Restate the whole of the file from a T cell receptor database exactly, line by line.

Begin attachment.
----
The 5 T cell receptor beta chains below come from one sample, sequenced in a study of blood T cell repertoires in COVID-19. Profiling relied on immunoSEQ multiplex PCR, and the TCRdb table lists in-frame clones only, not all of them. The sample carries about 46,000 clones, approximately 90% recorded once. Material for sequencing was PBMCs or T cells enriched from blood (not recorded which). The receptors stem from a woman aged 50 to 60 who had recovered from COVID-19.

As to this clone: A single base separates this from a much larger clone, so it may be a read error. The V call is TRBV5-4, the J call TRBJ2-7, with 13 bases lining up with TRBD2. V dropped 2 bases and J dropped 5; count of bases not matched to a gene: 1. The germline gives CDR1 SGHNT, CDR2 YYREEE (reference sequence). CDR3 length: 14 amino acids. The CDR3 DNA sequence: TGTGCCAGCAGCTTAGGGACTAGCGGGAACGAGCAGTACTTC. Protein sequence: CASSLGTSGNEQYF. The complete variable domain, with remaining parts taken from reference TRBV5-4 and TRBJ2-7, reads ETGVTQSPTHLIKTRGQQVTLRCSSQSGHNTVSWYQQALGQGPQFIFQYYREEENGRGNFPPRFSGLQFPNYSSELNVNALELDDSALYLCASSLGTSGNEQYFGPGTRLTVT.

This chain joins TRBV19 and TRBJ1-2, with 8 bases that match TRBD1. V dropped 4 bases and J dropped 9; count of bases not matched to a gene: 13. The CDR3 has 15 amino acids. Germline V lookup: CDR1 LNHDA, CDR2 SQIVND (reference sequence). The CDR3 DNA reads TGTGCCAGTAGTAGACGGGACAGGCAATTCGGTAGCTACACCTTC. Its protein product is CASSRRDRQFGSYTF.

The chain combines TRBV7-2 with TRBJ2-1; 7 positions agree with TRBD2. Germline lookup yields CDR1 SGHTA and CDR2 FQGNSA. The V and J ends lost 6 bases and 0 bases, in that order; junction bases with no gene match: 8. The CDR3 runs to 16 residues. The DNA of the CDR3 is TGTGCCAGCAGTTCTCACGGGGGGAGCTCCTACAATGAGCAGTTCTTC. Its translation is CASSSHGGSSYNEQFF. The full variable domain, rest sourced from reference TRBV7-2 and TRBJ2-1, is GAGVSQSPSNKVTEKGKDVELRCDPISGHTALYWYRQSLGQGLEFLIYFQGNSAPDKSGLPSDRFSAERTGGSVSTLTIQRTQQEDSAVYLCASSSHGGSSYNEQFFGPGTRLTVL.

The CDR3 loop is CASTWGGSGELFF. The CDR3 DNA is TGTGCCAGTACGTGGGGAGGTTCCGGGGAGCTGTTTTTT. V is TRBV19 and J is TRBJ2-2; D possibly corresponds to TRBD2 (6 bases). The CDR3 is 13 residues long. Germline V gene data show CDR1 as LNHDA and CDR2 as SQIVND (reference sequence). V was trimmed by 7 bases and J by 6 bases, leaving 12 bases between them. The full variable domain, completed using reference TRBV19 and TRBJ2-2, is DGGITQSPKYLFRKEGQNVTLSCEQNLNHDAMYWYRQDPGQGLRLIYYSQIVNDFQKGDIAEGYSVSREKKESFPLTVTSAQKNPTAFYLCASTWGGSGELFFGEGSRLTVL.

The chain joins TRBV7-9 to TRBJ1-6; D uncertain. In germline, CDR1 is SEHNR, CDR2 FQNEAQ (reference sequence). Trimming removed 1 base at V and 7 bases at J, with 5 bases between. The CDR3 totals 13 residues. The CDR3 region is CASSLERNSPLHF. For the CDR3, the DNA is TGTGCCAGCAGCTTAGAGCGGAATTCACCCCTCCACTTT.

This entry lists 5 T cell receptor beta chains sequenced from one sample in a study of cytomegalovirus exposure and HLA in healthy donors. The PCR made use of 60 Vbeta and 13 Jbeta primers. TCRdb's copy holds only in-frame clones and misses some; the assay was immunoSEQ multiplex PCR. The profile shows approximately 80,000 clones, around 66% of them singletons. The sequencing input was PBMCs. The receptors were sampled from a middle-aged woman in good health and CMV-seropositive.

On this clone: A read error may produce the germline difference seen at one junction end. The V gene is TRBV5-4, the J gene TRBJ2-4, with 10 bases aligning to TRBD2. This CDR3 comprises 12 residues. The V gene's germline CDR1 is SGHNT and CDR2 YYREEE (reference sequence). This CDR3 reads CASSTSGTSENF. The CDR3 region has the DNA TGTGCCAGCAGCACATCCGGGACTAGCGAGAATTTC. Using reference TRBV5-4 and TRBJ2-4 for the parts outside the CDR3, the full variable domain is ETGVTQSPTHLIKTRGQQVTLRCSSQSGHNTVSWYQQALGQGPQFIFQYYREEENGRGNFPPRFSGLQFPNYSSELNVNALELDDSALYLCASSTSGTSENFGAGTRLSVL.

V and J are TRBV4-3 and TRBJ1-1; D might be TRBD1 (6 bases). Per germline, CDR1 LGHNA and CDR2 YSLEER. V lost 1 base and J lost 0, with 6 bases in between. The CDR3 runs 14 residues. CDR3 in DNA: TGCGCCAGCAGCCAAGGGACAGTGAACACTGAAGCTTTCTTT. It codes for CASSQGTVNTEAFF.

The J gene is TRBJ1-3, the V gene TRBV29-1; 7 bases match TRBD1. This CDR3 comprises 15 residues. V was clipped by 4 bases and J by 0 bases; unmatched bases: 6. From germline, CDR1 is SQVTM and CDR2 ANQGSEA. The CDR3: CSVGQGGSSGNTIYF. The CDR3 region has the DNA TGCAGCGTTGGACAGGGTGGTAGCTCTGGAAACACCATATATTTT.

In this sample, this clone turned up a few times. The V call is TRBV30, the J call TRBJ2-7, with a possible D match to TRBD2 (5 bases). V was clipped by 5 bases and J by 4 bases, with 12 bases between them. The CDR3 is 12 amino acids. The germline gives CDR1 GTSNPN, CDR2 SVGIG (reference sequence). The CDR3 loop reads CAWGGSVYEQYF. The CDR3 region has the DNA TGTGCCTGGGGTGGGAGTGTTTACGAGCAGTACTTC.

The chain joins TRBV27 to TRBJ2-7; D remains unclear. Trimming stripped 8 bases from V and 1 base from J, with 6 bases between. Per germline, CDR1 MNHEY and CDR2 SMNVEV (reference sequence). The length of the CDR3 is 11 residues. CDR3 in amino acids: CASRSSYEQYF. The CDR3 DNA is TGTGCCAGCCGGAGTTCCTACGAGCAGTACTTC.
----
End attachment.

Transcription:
The 5 T cell receptor beta chains below come from one sample, sequenced in a study of blood T cell repertoires in COVID-19. Profiling relied on immunoSEQ multiplex PCR, and the TCRdb table lists in-frame clones only, not all of them. The sample carries about 46,000 clones, approximately 90% recorded once. Material for sequencing was PBMCs or T cells enriched from blood (not recorded which). The receptors stem from a woman aged 50 to 60 who had recovered from COVID-19.

As to this clone: A single base separates this from a much larger clone, so it may be a read error. The V call is TRBV5-4, the J call TRBJ2-7, with 13 bases lining up with TRBD2. V dropped 2 bases and J dropped 5; count of bases not matched to a gene: 1. The germline gives CDR1 SGHNT, CDR2 YYREEE (reference sequence). CDR3 length: 14 amino acids. The CDR3 DNA sequence: TGTGCCAGCAGCTTAGGGACTAGCGGGAACGAGCAGTACTTC. Protein sequence: CASSLGTSGNEQYF. The complete variable domain, with remaining parts taken from reference TRBV5-4 and TRBJ2-7, reads ETGVTQSPTHLIKTRGQQVTLRCSSQSGHNTVSWYQQALGQGPQFIFQYYREEENGRGNFPPRFSGLQFPNYSSELNVNALELDDSALYLCASSLGTSGNEQYFGPGTRLTVT.

This chain joins TRBV19 and TRBJ1-2, with 8 bases that match TRBD1. V dropped 4 bases and J dropped 9; count of bases not matched to a gene: 13. The CDR3 has 15 amino acids. Germline V lookup: CDR1 LNHDA, CDR2 SQIVND (reference sequence). The CDR3 DNA reads TGTGCCAGTAGTAGACGGGACAGGCAATTCGGTAGCTACACCTTC. Its protein product is CASSRRDRQFGSYTF.

The chain combines TRBV7-2 with TRBJ2-1; 7 positions agree with TRBD2. Germline lookup yields CDR1 SGHTA and CDR2 FQGNSA. The V and J ends lost 6 bases and 0 bases, in that order; junction bases with no gene match: 8. The CDR3 runs to 16 residues. The DNA of the CDR3 is TGTGCCAGCAGTTCTCACGGGGGGAGCTCCTACAATGAGCAGTTCTTC. Its translation is CASSSHGGSSYNEQFF. The full variable domain, rest sourced from reference TRBV7-2 and TRBJ2-1, is GAGVSQSPSNKVTEKGKDVELRCDPISGHTALYWYRQSLGQGLEFLIYFQGNSAPDKSGLPSDRFSAERTGGSVSTLTIQRTQQEDSAVYLCASSSHGGSSYNEQFFGPGTRLTVL.

The CDR3 loop is CASTWGGSGELFF. The CDR3 DNA is TGTGCCAGTACGTGGGGAGGTTCCGGGGAGCTGTTTTTT. V is TRBV19 and J is TRBJ2-2; D possibly corresponds to TRBD2 (6 bases). The CDR3 is 13 residues long. Germline V gene data show CDR1 as LNHDA and CDR2 as SQIVND (reference sequence). V was trimmed by 7 bases and J by 6 bases, leaving 12 bases between them. The full variable domain, completed using reference TRBV19 and TRBJ2-2, is DGGITQSPKYLFRKEGQNVTLSCEQNLNHDAMYWYRQDPGQGLRLIYYSQIVNDFQKGDIAEGYSVSREKKESFPLTVTSAQKNPTAFYLCASTWGGSGELFFGEGSRLTVL.

The chain joins TRBV7-9 to TRBJ1-6; D uncertain. In germline, CDR1 is SEHNR, CDR2 FQNEAQ (reference sequence). Trimming removed 1 base at V and 7 bases at J, with 5 bases between. The CDR3 totals 13 residues. The CDR3 region is CASSLERNSPLHF. For the CDR3, the DNA is TGTGCCAGCAGCTTAGAGCGGAATTCACCCCTCCACTTT.

This entry lists 5 T cell receptor beta chains sequenced from one sample in a study of cytomegalovirus exposure and HLA in healthy donors. The PCR made use of 60 Vbeta and 13 Jbeta primers. TCRdb's copy holds only in-frame clones and misses some; the assay was immunoSEQ multiplex PCR. The profile shows approximately 80,000 clones, around 66% of them singletons. The sequencing input was PBMCs. The receptors were sampled from a middle-aged woman in good health and CMV-seropositive.

On this clone: A read error may produce the germline difference seen at one junction end. The V gene is TRBV5-4, the J gene TRBJ2-4, with 10 bases aligning to TRBD2. This CDR3 comprises 12 residues. The V gene's germline CDR1 is SGHNT and CDR2 YYREEE (reference sequence). This CDR3 reads CASSTSGTSENF. The CDR3 region has the DNA TGTGCCAGCAGCACATCCGGGACTAGCGAGAATTTC. Using reference TRBV5-4 and TRBJ2-4 for the parts outside the CDR3, the full variable domain is ETGVTQSPTHLIKTRGQQVTLRCSSQSGHNTVSWYQQALGQGPQFIFQYYREEENGRGNFPPRFSGLQFPNYSSELNVNALELDDSALYLCASSTSGTSENFGAGTRLSVL.

V and J are TRBV4-3 and TRBJ1-1; D might be TRBD1 (6 bases). Per germline, CDR1 LGHNA and CDR2 YSLEER. V lost 1 base and J lost 0, with 6 bases in between. The CDR3 runs 14 residues. CDR3 in DNA: TGCGCCAGCAGCCAAGGGACAGTGAACACTGAAGCTTTCTTT. It codes for CASSQGTVNTEAFF.

The J gene is TRBJ1-3, the V gene TRBV29-1; 7 bases match TRBD1. This CDR3 comprises 15 residues. V was clipped by 4 bases and J by 0 bases; unmatched bases: 6. From germline, CDR1 is SQVTM and CDR2 ANQGSEA. The CDR3: CSVGQGGSSGNTIYF. The CDR3 region has the DNA TGCAGCGTTGGACAGGGTGGTAGCTCTGGAAACACCATATATTTT.

In this sample, this clone turned up a few times. The V call is TRBV30, the J call TRBJ2-7, with a possible D match to TRBD2 (5 bases). V was clipped by 5 bases and J by 4 bases, with 12 bases between them. The CDR3 is 12 amino acids. The germline gives CDR1 GTSNPN, CDR2 SVGIG (reference sequence). The CDR3 loop reads CAWGGSVYEQYF. The CDR3 region has the DNA TGTGCCTGGGGTGGGAGTGTTTACGAGCAGTACTTC.

The chain joins TRBV27 to TRBJ2-7; D remains unclear. Trimming stripped 8 bases from V and 1 base from J, with 6 bases between. Per germline, CDR1 MNHEY and CDR2 SMNVEV (reference sequence). The length of the CDR3 is 11 residues. CDR3 in amino acids: CASRSSYEQYF. The CDR3 DNA is TGTGCCAGCCGGAGTTCCTACGAGCAGTACTTC.